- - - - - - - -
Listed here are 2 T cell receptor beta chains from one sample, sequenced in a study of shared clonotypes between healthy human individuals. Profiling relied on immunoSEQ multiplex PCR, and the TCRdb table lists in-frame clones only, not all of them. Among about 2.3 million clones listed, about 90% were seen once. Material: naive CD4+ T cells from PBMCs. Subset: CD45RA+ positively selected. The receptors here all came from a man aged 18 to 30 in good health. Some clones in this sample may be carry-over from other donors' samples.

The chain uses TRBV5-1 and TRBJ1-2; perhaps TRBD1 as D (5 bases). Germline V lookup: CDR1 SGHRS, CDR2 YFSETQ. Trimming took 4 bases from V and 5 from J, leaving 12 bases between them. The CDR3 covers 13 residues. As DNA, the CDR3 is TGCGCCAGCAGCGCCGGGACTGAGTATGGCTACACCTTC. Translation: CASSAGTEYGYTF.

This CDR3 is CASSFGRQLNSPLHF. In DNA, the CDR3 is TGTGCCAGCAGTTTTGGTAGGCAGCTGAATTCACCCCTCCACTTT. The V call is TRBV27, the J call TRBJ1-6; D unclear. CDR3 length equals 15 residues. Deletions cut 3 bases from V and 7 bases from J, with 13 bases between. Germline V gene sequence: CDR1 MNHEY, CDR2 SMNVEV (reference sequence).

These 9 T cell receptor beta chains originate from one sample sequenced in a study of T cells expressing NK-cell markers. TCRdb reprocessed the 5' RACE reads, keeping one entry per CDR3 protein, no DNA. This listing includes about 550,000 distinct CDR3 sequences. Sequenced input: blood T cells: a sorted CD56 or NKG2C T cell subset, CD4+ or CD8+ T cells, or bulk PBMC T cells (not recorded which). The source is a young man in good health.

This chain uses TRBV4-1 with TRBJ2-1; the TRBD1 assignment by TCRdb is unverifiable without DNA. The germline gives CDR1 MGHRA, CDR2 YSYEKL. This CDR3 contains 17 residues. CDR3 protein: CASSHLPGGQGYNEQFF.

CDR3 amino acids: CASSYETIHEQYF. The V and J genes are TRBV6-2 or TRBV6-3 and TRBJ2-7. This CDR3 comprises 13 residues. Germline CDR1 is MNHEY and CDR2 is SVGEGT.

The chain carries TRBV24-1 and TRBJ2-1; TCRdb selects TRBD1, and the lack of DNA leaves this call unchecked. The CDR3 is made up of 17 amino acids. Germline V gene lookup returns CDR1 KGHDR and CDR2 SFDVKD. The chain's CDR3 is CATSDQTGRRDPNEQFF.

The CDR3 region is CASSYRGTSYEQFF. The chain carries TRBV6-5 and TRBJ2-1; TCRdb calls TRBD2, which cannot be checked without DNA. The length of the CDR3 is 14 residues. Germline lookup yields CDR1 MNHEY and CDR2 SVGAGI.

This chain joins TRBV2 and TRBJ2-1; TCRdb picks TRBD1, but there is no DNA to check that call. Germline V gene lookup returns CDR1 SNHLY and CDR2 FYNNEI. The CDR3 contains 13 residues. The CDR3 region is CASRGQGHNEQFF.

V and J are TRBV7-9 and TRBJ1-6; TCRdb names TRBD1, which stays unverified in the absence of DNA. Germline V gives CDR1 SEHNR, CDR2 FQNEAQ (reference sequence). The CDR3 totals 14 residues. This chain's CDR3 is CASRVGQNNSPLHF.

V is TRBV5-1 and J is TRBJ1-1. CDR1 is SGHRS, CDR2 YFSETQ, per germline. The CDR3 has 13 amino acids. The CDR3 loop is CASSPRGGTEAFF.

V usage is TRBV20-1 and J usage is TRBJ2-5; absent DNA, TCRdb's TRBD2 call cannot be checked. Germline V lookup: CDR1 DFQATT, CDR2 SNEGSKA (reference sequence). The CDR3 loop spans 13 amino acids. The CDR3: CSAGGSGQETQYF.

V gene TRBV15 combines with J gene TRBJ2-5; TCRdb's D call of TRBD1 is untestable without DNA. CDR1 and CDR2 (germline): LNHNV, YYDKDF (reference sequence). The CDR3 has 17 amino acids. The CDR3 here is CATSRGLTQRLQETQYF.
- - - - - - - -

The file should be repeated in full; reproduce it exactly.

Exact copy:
Listed here are 2 T cell receptor beta chains from one sample, sequenced in a study of shared clonotypes between healthy human individuals. Profiling relied on immunoSEQ multiplex PCR, and the TCRdb table lists in-frame clones only, not all of them. Among about 2.3 million clones listed, about 90% were seen once. Material: naive CD4+ T cells from PBMCs. Subset: CD45RA+ positively selected. The receptors here all came from a man aged 18 to 30 in good health. Some clones in this sample may be carry-over from other donors' samples.

The chain uses TRBV5-1 and TRBJ1-2; perhaps TRBD1 as D (5 bases). Germline V lookup: CDR1 SGHRS, CDR2 YFSETQ. Trimming took 4 bases from V and 5 from J, leaving 12 bases between them. The CDR3 covers 13 residues. As DNA, the CDR3 is TGCGCCAGCAGCGCCGGGACTGAGTATGGCTACACCTTC. Translation: CASSAGTEYGYTF.

This CDR3 is CASSFGRQLNSPLHF. In DNA, the CDR3 is TGTGCCAGCAGTTTTGGTAGGCAGCTGAATTCACCCCTCCACTTT. The V call is TRBV27, the J call TRBJ1-6; D unclear. CDR3 length equals 15 residues. Deletions cut 3 bases from V and 7 bases from J, with 13 bases between. Germline V gene sequence: CDR1 MNHEY, CDR2 SMNVEV (reference sequence).

These 9 T cell receptor beta chains originate from one sample sequenced in a study of T cells expressing NK-cell markers. TCRdb reprocessed the 5' RACE reads, keeping one entry per CDR3 protein, no DNA. This listing includes about 550,000 distinct CDR3 sequences. Sequenced input: blood T cells: a sorted CD56 or NKG2C T cell subset, CD4+ or CD8+ T cells, or bulk PBMC T cells (not recorded which). The source is a young man in good health.

This chain uses TRBV4-1 with TRBJ2-1; the TRBD1 assignment by TCRdb is unverifiable without DNA. The germline gives CDR1 MGHRA, CDR2 YSYEKL. This CDR3 contains 17 residues. CDR3 protein: CASSHLPGGQGYNEQFF.

CDR3 amino acids: CASSYETIHEQYF. The V and J genes are TRBV6-2 or TRBV6-3 and TRBJ2-7. This CDR3 comprises 13 residues. Germline CDR1 is MNHEY and CDR2 is SVGEGT.

The chain carries TRBV24-1 and TRBJ2-1; TCRdb selects TRBD1, and the lack of DNA leaves this call unchecked. The CDR3 is made up of 17 amino acids. Germline V gene lookup returns CDR1 KGHDR and CDR2 SFDVKD. The chain's CDR3 is CATSDQTGRRDPNEQFF.

The CDR3 region is CASSYRGTSYEQFF. The chain carries TRBV6-5 and TRBJ2-1; TCRdb calls TRBD2, which cannot be checked without DNA. The length of the CDR3 is 14 residues. Germline lookup yields CDR1 MNHEY and CDR2 SVGAGI.

This chain joins TRBV2 and TRBJ2-1; TCRdb picks TRBD1, but there is no DNA to check that call. Germline V gene lookup returns CDR1 SNHLY and CDR2 FYNNEI. The CDR3 contains 13 residues. The CDR3 region is CASRGQGHNEQFF.

V and J are TRBV7-9 and TRBJ1-6; TCRdb names TRBD1, which stays unverified in the absence of DNA. Germline V gives CDR1 SEHNR, CDR2 FQNEAQ (reference sequence). The CDR3 totals 14 residues. This chain's CDR3 is CASRVGQNNSPLHF.

V is TRBV5-1 and J is TRBJ1-1. CDR1 is SGHRS, CDR2 YFSETQ, per germline. The CDR3 has 13 amino acids. The CDR3 loop is CASSPRGGTEAFF.

V usage is TRBV20-1 and J usage is TRBJ2-5; absent DNA, TCRdb's TRBD2 call cannot be checked. Germline V lookup: CDR1 DFQATT, CDR2 SNEGSKA (reference sequence). The CDR3 loop spans 13 amino acids. The CDR3: CSAGGSGQETQYF.

V gene TRBV15 combines with J gene TRBJ2-5; TCRdb's D call of TRBD1 is untestable without DNA. CDR1 and CDR2 (germline): LNHNV, YYDKDF (reference sequence). The CDR3 has 17 amino acids. The CDR3 here is CATSRGLTQRLQETQYF.